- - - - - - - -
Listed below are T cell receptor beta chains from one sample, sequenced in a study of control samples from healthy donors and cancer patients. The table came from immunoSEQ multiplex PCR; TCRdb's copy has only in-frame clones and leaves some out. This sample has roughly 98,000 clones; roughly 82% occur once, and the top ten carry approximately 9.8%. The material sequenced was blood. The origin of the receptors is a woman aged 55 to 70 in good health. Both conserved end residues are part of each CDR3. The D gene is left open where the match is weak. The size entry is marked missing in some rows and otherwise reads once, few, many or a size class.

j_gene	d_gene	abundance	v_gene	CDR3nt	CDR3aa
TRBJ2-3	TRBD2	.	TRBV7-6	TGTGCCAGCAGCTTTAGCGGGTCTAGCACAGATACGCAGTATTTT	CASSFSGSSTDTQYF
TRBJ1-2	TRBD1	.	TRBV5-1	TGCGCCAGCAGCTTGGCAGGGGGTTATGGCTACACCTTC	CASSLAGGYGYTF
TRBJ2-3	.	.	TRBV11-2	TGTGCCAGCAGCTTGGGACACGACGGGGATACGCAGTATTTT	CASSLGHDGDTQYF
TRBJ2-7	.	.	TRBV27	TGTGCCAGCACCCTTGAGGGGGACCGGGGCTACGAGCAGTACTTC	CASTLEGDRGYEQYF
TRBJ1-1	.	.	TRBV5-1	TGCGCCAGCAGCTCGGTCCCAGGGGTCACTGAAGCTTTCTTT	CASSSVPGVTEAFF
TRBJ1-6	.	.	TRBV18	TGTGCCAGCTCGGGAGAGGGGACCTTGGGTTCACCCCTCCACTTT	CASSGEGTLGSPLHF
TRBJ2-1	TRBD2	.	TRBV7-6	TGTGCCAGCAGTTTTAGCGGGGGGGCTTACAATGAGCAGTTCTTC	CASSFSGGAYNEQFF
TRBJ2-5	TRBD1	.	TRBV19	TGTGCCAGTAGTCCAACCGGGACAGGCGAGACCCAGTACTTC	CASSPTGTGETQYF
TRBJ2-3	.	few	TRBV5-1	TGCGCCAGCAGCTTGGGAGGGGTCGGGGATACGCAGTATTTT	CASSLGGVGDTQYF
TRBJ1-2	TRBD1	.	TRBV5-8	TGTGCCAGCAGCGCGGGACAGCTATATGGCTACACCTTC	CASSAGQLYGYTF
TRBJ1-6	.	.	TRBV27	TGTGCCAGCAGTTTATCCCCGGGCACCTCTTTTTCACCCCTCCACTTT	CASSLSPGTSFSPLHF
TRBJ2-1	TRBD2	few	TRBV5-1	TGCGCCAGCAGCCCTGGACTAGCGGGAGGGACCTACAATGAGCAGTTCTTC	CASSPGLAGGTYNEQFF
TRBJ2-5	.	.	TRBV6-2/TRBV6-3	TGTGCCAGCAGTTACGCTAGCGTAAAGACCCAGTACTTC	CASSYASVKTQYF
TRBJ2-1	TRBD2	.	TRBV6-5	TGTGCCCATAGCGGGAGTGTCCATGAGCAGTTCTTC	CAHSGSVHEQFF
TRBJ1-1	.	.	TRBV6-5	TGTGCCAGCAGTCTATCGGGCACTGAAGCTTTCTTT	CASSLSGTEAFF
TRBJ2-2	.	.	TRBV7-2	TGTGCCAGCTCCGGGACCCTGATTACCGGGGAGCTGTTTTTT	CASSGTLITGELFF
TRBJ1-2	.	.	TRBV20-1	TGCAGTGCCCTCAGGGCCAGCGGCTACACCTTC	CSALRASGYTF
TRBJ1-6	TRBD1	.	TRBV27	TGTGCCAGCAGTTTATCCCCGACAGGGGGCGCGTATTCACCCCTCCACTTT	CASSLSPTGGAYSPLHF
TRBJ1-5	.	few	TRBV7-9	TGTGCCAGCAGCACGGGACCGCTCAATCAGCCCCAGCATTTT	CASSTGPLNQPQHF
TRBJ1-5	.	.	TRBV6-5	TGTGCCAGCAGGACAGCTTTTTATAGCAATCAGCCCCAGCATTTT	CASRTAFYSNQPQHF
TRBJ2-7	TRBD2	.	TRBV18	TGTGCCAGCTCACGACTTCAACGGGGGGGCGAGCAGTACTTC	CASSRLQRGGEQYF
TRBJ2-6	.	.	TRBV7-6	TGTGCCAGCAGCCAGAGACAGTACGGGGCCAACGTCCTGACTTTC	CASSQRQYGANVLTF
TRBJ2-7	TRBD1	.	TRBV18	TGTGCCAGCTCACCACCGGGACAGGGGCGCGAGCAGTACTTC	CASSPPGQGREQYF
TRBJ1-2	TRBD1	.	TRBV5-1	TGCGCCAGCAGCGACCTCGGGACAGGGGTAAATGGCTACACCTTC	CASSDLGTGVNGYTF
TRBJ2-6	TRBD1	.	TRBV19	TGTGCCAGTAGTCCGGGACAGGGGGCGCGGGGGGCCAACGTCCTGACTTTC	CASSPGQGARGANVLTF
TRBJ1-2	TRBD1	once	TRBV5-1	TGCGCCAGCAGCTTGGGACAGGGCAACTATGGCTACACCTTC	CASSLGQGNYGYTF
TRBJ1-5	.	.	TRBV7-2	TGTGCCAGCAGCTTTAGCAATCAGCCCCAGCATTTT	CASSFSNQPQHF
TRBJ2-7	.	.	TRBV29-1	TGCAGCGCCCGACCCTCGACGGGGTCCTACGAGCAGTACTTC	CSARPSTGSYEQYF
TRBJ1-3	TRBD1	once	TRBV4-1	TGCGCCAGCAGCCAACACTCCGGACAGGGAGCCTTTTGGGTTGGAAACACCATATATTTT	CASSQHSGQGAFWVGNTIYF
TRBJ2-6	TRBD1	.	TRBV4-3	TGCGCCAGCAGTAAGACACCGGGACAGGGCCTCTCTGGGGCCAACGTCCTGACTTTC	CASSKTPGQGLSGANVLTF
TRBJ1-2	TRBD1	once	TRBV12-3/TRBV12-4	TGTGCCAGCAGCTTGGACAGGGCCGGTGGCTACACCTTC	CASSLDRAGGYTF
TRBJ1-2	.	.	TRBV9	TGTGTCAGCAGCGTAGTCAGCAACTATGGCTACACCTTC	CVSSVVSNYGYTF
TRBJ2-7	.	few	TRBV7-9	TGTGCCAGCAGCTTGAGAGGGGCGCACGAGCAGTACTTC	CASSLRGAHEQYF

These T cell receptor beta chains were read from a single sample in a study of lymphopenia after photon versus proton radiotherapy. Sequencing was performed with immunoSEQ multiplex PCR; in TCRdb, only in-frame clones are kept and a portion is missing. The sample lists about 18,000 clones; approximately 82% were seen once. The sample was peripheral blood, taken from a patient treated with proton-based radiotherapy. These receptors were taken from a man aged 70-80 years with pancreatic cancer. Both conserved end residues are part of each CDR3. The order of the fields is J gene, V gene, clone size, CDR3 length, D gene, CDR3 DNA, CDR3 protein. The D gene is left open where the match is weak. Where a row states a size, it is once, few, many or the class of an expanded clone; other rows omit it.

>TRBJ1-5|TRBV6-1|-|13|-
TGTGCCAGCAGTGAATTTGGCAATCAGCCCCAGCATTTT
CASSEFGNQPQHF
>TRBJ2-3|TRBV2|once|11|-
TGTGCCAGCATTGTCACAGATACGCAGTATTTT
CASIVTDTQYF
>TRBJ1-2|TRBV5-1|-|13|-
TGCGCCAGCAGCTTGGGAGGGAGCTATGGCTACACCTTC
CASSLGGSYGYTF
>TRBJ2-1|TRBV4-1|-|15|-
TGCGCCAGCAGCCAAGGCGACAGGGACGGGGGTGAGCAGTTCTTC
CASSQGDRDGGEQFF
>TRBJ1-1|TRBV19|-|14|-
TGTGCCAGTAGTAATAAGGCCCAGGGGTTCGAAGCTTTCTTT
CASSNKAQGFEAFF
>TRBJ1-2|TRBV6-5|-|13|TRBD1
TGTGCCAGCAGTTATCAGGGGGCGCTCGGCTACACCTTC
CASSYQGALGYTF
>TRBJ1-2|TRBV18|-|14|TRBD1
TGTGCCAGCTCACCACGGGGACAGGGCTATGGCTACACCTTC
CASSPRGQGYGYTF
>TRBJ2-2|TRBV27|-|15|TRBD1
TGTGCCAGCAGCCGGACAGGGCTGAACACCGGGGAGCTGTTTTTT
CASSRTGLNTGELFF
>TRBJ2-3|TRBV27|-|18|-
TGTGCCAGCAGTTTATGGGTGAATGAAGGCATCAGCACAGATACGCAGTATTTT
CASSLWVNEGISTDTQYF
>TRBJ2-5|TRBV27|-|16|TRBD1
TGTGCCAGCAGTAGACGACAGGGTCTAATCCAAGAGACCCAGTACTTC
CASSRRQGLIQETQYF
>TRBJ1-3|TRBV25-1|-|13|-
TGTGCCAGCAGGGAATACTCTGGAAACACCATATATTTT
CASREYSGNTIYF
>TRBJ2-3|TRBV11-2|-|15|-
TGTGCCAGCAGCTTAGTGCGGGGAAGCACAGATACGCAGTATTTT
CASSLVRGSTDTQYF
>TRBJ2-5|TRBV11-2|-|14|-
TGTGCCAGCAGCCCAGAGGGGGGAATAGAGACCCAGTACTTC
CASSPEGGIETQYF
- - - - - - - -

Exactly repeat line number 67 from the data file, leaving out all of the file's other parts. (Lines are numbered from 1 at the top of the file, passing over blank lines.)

>TRBJ1-3|TRBV25-1|-|13|-